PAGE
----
Indoor air quality standards needed to prevent pandemics
Indoor air quality must be regulated if we want to prevent another pandemic, according to a study from CU Boulder. The experts are calling for urgent recognition that SARS-CoV-2 and other airborne pathogens can be controlled by improving indoor ventilation systems.
“Air can contain viruses just as water and surfaces do,” said study co-author Professor Shelly Miller. “We need to understand that it’s a problem and that we need to have, in our toolkit, approaches to mitigating risk and reducing the possible exposures that could happen from build-up of viruses in indoor air.”
The researchers are asking the World Health Organization to extend indoor air quality guidelines to include airborne pathogens, and to recognize the need to control hazards of airborne transmission of respiratory infections.
Now that the research on SARS-CoV-2 has finally exposed the fact that many respiratory diseases are airborne, the experts argue that we must take action with improved ventilation standards.
“Let’s now not waste time until the next pandemic,” said study co-author Professor Jose-Luis Jimenez. “We need a societal effort. When we design a building, we shouldn’t just put in the minimum amount of ventilation that’s possible, but instead we should keep ongoing respiratory diseases, such as the flu, and future pandemics in mind.”
While there are building safety guidelines for chemicals such as carbon monoxide, there are currently no guidelines that provide standards for mitigating bacteria or viruses in indoor air.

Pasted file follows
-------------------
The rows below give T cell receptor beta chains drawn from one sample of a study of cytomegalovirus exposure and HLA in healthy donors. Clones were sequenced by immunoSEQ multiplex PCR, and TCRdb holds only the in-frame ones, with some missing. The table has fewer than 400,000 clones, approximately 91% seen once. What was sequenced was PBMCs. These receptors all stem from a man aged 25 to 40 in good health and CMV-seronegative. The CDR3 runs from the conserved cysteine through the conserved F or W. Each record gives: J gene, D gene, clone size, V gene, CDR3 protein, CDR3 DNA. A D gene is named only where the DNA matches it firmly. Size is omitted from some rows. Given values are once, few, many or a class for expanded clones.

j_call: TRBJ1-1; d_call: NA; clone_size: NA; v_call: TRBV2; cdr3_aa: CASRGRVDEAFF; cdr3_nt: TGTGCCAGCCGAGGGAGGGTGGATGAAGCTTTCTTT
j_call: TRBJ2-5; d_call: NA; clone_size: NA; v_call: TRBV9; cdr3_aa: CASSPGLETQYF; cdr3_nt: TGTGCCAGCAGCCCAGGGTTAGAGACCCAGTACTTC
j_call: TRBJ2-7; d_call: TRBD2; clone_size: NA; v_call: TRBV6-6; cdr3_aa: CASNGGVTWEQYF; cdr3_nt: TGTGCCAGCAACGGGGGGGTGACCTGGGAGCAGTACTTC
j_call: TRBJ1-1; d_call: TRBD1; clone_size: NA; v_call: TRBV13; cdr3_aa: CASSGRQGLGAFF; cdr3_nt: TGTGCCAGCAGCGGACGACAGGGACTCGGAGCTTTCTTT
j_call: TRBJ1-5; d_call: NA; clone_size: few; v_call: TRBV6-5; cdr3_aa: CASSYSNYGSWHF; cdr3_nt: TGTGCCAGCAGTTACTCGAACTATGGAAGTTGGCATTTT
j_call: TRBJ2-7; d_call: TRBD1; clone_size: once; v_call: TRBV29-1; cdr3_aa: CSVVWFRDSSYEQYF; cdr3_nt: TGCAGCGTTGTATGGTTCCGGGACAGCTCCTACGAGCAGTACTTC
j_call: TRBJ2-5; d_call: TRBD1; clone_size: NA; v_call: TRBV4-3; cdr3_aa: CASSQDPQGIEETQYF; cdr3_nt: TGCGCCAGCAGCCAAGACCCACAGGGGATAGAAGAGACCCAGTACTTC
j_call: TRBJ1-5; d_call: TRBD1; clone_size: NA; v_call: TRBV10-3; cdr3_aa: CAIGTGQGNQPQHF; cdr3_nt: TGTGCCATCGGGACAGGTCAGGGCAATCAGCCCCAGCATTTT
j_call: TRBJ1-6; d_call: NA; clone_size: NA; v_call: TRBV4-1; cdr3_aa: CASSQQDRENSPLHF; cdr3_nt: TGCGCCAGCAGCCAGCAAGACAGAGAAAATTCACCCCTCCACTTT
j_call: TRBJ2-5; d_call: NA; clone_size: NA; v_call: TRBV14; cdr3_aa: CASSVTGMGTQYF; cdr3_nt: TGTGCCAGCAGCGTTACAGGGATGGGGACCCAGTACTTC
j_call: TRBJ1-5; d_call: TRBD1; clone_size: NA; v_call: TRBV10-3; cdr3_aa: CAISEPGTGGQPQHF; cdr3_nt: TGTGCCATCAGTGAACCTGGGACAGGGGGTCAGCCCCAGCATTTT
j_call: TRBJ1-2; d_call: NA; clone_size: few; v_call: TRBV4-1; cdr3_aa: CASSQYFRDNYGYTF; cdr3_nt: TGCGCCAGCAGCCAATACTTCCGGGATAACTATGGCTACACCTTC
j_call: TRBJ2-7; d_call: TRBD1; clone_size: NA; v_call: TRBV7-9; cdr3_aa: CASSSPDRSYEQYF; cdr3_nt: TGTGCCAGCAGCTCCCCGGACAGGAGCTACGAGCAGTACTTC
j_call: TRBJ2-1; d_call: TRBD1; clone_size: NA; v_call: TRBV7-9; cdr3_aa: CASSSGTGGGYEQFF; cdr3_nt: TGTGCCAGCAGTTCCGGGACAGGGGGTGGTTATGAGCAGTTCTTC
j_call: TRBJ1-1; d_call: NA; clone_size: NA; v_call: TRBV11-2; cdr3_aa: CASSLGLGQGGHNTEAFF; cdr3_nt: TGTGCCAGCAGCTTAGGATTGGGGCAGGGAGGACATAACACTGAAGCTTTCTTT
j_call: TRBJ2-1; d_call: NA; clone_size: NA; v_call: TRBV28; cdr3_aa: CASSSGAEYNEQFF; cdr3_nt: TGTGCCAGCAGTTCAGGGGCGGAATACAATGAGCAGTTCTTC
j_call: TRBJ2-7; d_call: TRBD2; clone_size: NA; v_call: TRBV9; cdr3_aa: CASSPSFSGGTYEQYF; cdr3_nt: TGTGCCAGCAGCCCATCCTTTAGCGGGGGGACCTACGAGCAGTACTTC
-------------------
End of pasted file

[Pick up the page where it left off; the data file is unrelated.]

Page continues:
“Air in buildings is shared air – it’s not a private good, it’s a public good. And we need to start treating it like that,” said Professor Miller.
Study lead author Lidia Morawska is the director of Queensland University of Technology’s International Laboratory for Air Quality and Health. She said there needs to be a shift away from the perception that we cannot afford the cost of control.
Morawska noted that the global monthly cost from COVID-19 had been conservatively estimated as $1 trillion and the cost of influenza in the U.S. alone exceeded $11.2 billion annually.
The researchers are also calling for national comprehensive indoor air quality (IAQ) standards to be developed by all countries. In order for this to happen, public awareness will be needed.
“I think there is a certain amount of demand that needs to start coming from the consumer and from the person who works in these indoor spaces in order to push change,” said Professor Miller.
The study is published in the journal Science.
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